Lately, the Ars Electronica Futurelab has recognized a growing demand for new or changing forms of collaboration with the private sector. Industries have begun to focus on their role within our society, and started to open up towards projects that aim to discuss the relationship between themselves and a future society.
The Ars Electronica Futurelab is not any better equipped than anybody else when it comes to the ability to predict the future—the difference, as we see it, is in the way Ars Electronica embeds art in its activities.
The Ars Electronica Futurelab is investigating the way art projects take shape and take off. It is very hard even to describe the many different approaches, and it is probably impossible to create modules and a method that incorporates all the diversity. Nevertheless, “Art Thinking” has been made—almost naturally—one of the lab’s core processes. In contradistinction to “Design Thinking”—as an iterative process and method to find creative designs and to generate specific solutions for a specified task—Art Thinking is a description of a process that generates visions rather than solutions.
By identifying new ways of looking at a task, raising questions about it, a solution increasingly disappears from the focus of the team. Strategies rather than solutions are discussed. That in turn leads to new fields of potential activities, which results in something like a vague description of a vision and a catalog of questions. Accordingly, the Ars Electronica Futurelab does not refer to art in terms of artistic results, the process of art production, or artists as the key, whereas all three might be valuable as starting points or destinations.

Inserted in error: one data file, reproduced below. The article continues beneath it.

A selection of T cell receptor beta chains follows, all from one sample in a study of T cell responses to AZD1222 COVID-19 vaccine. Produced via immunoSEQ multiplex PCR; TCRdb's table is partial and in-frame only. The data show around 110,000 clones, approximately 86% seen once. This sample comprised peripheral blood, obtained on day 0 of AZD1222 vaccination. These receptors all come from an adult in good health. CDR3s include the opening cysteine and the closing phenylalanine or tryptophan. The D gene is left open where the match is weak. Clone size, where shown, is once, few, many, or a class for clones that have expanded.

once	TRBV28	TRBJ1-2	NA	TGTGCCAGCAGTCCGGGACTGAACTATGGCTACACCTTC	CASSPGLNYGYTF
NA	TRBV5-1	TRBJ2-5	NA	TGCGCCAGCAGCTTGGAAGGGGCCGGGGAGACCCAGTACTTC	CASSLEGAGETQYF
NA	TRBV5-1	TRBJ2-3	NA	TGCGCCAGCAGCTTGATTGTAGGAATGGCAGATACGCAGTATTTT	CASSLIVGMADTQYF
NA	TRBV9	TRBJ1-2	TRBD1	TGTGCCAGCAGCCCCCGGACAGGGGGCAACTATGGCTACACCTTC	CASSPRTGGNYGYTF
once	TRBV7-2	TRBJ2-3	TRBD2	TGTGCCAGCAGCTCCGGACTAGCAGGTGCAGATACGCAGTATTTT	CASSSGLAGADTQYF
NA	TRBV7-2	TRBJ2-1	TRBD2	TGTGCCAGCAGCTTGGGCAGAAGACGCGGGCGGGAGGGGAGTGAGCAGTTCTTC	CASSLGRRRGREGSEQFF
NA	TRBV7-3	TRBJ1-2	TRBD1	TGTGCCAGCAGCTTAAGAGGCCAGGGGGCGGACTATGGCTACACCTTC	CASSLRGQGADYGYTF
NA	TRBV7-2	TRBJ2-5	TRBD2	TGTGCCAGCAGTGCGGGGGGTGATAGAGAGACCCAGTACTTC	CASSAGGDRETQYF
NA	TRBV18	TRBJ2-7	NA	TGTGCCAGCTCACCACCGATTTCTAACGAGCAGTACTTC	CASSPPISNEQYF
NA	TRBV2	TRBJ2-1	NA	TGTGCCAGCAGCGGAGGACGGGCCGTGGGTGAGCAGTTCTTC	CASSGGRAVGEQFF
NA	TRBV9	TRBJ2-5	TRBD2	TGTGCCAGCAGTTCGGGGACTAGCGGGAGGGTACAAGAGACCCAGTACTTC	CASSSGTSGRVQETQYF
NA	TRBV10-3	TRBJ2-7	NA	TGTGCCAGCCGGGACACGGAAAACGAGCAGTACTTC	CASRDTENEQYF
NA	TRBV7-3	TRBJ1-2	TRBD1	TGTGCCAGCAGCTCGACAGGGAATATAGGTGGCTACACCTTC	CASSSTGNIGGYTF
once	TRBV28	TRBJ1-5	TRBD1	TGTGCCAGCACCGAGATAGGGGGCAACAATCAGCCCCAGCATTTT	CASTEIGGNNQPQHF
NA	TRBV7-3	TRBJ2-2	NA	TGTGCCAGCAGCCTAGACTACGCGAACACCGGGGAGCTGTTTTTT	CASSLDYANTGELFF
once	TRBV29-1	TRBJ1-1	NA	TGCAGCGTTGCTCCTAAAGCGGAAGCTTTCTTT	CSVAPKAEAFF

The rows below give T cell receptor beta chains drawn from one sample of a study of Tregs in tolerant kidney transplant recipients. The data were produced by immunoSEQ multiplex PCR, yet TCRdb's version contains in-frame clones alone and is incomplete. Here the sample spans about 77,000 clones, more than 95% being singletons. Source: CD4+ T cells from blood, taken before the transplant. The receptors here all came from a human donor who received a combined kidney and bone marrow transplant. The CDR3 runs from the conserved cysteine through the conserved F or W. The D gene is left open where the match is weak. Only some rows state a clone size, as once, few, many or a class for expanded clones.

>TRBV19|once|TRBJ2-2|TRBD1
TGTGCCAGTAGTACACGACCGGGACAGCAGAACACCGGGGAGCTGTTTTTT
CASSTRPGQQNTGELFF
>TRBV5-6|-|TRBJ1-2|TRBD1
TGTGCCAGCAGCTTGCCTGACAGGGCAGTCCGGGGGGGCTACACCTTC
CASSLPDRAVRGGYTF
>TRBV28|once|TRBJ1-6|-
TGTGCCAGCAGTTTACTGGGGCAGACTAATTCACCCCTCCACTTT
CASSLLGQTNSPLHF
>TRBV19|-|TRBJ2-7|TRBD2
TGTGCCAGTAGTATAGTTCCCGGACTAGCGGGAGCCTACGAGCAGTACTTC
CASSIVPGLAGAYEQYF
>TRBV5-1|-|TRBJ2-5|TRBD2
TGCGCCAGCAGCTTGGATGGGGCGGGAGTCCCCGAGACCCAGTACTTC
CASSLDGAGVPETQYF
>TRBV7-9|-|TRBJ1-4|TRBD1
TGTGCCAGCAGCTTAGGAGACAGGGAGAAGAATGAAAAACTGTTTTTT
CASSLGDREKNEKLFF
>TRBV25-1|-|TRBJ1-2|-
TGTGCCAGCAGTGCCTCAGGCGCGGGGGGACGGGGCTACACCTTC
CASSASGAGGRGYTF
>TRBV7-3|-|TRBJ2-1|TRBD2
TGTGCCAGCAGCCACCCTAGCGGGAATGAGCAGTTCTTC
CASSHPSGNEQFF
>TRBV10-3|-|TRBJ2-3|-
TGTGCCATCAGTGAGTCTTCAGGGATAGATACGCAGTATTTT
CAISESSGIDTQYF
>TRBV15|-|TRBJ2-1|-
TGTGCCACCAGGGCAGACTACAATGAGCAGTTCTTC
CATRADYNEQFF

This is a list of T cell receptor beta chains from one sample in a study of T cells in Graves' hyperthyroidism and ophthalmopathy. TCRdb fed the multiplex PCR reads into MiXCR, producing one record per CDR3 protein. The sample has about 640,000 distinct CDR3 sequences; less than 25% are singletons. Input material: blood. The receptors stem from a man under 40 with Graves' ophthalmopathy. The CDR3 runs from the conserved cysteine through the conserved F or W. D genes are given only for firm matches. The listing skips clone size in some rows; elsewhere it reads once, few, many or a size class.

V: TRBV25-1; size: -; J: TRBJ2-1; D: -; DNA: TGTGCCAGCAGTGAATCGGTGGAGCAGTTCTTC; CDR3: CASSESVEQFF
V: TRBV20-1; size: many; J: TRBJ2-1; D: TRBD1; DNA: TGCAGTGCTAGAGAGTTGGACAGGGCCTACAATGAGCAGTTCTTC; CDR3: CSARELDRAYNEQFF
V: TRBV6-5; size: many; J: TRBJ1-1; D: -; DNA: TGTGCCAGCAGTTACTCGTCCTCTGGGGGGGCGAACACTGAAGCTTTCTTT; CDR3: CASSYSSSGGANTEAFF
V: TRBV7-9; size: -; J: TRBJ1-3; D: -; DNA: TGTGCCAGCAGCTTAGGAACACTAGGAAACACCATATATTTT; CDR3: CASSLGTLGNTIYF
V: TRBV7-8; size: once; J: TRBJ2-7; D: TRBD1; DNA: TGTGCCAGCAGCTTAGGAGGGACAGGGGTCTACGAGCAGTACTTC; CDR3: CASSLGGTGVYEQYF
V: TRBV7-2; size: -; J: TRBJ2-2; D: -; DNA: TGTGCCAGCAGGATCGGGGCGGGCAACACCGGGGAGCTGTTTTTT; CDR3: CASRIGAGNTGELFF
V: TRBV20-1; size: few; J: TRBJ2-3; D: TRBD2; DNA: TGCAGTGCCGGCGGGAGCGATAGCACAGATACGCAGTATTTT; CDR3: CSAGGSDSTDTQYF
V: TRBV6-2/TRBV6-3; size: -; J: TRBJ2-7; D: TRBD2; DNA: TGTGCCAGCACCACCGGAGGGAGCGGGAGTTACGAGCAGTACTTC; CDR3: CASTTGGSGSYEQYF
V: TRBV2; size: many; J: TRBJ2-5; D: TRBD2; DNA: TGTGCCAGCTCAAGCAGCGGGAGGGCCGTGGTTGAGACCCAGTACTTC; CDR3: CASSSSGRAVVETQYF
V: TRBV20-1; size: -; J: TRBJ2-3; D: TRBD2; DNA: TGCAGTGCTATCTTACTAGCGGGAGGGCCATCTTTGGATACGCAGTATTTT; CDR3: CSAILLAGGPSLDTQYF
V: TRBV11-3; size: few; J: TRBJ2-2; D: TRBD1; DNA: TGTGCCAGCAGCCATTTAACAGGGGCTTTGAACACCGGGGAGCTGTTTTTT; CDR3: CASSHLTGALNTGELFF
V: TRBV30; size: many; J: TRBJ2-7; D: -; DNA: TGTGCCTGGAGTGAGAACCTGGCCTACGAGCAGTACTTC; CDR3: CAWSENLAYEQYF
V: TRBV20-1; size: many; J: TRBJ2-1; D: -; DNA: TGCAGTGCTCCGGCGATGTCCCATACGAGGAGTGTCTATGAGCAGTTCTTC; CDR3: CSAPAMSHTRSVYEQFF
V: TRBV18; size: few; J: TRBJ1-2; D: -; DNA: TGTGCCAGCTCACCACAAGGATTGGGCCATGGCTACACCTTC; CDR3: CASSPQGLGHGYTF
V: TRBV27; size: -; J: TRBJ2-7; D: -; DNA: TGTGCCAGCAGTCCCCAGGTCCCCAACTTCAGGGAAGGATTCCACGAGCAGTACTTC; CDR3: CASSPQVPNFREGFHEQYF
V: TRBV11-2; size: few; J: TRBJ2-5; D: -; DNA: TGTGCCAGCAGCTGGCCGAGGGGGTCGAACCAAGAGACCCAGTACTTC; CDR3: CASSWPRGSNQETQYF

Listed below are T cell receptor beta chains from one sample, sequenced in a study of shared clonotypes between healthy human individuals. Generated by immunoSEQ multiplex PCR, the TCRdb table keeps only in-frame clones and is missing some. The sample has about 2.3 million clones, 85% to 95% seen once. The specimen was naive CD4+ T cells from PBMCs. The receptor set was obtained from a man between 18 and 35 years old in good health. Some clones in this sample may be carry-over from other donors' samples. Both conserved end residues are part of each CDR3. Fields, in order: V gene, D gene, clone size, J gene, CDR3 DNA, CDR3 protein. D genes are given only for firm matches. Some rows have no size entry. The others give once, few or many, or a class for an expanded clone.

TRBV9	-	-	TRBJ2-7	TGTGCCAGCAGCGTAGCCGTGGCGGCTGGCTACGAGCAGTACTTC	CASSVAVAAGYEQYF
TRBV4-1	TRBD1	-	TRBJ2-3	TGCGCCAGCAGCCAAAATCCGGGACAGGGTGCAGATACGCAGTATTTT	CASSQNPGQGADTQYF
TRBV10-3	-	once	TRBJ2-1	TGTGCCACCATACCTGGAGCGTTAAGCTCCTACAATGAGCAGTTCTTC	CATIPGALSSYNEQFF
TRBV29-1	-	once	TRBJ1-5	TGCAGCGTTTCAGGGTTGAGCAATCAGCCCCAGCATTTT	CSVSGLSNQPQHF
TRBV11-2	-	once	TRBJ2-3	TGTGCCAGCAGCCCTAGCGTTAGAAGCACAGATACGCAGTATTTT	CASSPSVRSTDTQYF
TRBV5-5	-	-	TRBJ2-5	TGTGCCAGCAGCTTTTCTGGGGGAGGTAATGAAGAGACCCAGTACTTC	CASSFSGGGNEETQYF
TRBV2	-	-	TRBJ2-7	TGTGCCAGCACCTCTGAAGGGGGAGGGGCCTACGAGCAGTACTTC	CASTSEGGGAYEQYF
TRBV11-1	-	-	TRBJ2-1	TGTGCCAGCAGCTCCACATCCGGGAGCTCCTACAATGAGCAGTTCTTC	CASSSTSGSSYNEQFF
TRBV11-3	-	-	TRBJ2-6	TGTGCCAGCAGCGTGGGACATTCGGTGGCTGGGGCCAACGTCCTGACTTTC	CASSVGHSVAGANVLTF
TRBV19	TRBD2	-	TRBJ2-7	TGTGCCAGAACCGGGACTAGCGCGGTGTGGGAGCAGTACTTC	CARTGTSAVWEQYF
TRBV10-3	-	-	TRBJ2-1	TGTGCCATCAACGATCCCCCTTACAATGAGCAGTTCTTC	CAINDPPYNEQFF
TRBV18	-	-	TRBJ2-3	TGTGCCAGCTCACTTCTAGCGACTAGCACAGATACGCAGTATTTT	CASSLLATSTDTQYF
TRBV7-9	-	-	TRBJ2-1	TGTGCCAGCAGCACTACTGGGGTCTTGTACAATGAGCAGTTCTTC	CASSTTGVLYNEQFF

Art Thinking

In referring to art, the reference is to a very specific artistic knowhow that exists in most if not all art forms in varying amounts and qualities. This knowhow concerns the very abstract ability to express something in a very specific way, which allows an audience (visitor, user, etc.) to learn or understand by experience. This “art of mastering a communication layer” is specific to the arts (at least—and potentially limited to—the type of art that in the past few decades has roughly been subsumed under the term media art and which has evolved into so-called key technologies). At the same time, art is very open with respect to its addressees, with open referring to its character as “an open invitation to everybody.” Not only do art pieces “speak” to people of all ages, but art also invites people of all levels of education and experience. Art communicates on a layer of the “meaning of . . .” rather than its layers of the “making of . . . and its “layer of communication” sets it apart from scientific concept demos or tech demos of applications.
Some examples may help to explain this complex construction a bit better.

*Image Source : Ars Electronica Futurelab (